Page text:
Before you read any further, scrub your mind clean of preconceptions about a person who chooses to live the religious life.  Though she is obviously a woman of deep faith, Sister Judy does not impose that faith on anyone.  It was several months – as  she was handing out Easter tokens in fact – before she had any idea what my religious practices were.  Although we worked together in Parish Outreach, doctrine was never an issue with us. 

The center at which we worked was a small storefront office in the middle of a troubled neighborhood.  This site was Sister Judy’s brainchild and represented her approach to a problem: bring the services to the people and get to work.  We opened our doors and word-of-mouth did the rest.  There were unpaid heating bills, poorly clothed children, undernourished families.  The list of ills was probably representative of every distressed community anywhere.

With Sister Judy’s guidance we addressed the issues.  But we also learned to do something else.  And in one incident I witnessed, Sister Judy demonstrated what that something was.

It was maybe two in the afternoon; a woman of indeterminate age came to the office.  She sat down and was vague about the reason for her visit.  A strong smell of alcohol – and other things that suggested a carelessness about personal hygiene – surrounded her.  I was at a loss and called Sister Judy from the back office because I didn’t know how to help this woman.  But Sister Judy did.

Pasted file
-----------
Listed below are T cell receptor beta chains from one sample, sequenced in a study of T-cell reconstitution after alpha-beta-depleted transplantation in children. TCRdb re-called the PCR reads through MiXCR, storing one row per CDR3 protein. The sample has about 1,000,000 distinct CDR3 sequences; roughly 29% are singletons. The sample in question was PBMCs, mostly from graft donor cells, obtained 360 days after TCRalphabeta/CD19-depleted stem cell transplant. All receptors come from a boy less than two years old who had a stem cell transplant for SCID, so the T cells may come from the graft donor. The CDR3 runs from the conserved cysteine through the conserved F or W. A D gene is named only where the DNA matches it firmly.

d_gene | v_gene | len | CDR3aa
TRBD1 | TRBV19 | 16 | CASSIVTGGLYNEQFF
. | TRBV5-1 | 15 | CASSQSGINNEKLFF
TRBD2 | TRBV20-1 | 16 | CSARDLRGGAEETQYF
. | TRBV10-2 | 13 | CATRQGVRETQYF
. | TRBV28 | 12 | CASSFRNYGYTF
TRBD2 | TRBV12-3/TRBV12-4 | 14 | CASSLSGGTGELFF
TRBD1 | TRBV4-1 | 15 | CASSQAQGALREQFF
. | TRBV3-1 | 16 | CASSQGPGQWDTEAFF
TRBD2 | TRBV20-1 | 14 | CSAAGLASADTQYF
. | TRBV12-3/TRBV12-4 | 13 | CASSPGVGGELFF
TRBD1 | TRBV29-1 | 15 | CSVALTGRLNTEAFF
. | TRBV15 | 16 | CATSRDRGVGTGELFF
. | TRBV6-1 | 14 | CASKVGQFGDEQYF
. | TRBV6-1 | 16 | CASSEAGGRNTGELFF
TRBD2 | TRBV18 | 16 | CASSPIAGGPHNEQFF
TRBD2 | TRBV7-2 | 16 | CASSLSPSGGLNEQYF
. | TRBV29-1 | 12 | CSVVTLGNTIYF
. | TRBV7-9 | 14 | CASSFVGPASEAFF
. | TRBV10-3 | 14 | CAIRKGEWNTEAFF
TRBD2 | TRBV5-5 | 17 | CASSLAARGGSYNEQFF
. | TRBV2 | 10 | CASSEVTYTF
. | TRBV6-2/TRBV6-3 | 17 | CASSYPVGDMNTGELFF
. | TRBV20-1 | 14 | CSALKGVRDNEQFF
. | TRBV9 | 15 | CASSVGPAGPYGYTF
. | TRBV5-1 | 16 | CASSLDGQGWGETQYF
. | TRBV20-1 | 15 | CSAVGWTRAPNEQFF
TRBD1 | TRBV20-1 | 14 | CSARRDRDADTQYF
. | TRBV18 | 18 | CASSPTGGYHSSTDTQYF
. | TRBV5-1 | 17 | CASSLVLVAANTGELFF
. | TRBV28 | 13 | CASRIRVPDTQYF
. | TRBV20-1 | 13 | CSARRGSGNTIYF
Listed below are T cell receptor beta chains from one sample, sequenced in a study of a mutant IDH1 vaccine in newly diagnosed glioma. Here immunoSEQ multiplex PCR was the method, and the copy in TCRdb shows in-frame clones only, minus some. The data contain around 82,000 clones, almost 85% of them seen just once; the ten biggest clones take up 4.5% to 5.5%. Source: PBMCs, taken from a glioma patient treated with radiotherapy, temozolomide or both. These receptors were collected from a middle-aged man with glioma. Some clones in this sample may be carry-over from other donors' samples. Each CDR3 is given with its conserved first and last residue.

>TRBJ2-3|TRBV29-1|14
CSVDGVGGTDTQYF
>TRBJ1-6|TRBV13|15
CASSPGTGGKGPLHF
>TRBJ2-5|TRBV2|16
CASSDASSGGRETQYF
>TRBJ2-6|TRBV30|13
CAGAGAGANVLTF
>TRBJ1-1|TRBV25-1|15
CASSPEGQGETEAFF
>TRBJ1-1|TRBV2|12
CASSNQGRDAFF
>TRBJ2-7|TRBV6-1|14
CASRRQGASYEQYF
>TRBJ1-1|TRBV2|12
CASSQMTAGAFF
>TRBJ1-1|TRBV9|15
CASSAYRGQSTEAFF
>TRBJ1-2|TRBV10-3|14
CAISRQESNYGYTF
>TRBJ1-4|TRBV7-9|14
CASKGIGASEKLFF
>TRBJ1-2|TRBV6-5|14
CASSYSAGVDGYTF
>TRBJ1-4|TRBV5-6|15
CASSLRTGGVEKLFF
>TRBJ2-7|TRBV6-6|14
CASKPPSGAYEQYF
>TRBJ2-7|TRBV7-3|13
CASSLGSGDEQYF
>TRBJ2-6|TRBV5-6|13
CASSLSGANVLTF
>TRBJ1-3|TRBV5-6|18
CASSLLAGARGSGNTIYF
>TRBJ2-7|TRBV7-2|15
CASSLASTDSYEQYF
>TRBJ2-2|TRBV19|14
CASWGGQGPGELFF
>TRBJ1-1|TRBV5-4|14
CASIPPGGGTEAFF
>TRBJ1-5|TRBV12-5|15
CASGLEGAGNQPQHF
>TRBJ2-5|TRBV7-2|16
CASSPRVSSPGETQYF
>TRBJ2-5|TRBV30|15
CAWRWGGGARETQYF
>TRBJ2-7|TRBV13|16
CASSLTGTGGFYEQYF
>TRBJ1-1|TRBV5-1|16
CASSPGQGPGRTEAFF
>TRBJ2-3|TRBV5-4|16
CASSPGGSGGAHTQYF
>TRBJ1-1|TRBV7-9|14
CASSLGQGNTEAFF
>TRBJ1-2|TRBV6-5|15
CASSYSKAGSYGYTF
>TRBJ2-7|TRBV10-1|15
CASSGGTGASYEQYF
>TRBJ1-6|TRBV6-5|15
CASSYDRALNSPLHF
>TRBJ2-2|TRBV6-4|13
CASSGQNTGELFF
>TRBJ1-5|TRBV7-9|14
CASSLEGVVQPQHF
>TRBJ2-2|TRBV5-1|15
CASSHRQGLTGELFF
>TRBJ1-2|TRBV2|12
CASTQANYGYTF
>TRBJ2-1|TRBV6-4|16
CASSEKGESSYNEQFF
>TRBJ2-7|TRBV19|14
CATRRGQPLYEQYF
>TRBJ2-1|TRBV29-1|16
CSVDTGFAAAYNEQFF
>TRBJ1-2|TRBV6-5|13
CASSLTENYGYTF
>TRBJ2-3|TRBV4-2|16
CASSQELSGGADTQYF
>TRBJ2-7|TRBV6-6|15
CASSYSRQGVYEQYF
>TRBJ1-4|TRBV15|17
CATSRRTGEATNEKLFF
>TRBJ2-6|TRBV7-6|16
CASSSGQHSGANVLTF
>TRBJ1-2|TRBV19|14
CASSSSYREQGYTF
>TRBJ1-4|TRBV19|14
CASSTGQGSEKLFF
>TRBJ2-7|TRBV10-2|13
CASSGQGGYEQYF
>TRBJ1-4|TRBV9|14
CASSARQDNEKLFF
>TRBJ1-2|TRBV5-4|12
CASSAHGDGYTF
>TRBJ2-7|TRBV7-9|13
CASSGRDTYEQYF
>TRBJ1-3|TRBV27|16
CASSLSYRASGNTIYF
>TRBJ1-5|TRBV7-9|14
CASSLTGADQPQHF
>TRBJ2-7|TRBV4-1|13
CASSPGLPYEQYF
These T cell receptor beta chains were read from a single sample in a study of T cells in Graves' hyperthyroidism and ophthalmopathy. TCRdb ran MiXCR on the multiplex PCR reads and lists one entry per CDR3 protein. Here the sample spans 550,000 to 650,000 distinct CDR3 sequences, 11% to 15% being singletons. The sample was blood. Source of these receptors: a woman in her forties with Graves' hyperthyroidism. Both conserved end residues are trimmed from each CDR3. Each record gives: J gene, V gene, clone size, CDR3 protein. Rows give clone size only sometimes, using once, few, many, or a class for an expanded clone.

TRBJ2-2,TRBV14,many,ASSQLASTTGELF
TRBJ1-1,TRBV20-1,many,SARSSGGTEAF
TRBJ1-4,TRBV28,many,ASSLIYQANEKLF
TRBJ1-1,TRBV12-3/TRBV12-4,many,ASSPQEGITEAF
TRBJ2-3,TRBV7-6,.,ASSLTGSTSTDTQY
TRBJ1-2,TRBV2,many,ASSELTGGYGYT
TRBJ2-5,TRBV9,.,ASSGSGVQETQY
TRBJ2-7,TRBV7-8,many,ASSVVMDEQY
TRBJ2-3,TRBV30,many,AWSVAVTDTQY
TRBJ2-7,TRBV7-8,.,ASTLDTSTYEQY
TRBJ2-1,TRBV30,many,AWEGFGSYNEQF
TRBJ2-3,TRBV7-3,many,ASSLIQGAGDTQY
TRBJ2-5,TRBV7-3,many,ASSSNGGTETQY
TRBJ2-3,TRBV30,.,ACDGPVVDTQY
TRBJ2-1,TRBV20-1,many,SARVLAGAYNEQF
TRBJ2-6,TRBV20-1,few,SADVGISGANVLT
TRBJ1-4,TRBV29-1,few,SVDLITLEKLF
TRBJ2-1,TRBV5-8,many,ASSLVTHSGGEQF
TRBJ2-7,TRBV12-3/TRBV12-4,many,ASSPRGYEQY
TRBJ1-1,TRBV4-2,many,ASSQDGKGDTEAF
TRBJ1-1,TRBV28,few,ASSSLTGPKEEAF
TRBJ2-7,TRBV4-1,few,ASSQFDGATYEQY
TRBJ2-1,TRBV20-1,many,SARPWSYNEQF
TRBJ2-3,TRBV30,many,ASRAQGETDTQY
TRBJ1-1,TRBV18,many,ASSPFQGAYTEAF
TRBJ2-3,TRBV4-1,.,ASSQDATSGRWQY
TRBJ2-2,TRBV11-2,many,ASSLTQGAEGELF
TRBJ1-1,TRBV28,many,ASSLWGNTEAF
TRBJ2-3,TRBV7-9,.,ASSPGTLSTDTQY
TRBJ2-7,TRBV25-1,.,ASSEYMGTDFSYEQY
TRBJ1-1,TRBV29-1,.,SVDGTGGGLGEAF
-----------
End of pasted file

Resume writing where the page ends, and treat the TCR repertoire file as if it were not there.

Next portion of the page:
Although she had been running ragged all afternoon dealing with fuel companies and social service agencies, Sister Judy just stopped.  She sat next to our client.  Suddenly we did not have a client.  We had a guest.  Sister Judy saw a need I did not understand.  The woman craved company. This Sister Judy gracefully gave her.

Was it twenty minutes?  I don’t remember.  Nothing material was accomplished in those minutes.  Sister Judy and the woman chatted casually, as one might do with a friend.  At the end of their chat, the woman wandered away and Sister Judy returned to her intensive work schedule.

There was no discussion of religion, or doing good, before, during or after that woman’s visit.  But the whole episode demonstrated for me once and for all what Sister Judy was about.  She had turned herself into a vessel for good and as a vessel, bent willingly to the requirements of her environment.

In the past, she had traipsed across the mountains of El Salvador while civil war raged.  She taught school in Malaysia.  When I knew her she was establishing an outreach center for immigrants on Long Island.  

As to money:  every business should have Sister Judy supervising its books.  There would be no random, unexplained expenditures with her on the watch.  She has what I can only describe as a singular talent for thrift.  She sees herself as a trustee of funds.  Every penny is measured and dispensed with scrupulous care.  No valid request for assistance is denied, but every request is scrutinized to be certain that it is indeed valid.

Sister Judy changed my life, and she did it by example, not by sermonizing.  I will never be brave enough, energetic enough, thrifty enough or spiritual enough to emulate her.  But now at least I know the goal, and knowing that, I can head in the right direction.

Sister Judy is a member of the Good Shepherd order, which has its home base in Jamaica, New York. According to the 2010 issue of the Catholic Islander, the newsletter of the Catholic Diocese of St. Thomas in the Virgin Islands, Sister Judy is currently working at the Good Shepherd Center in St. Croix.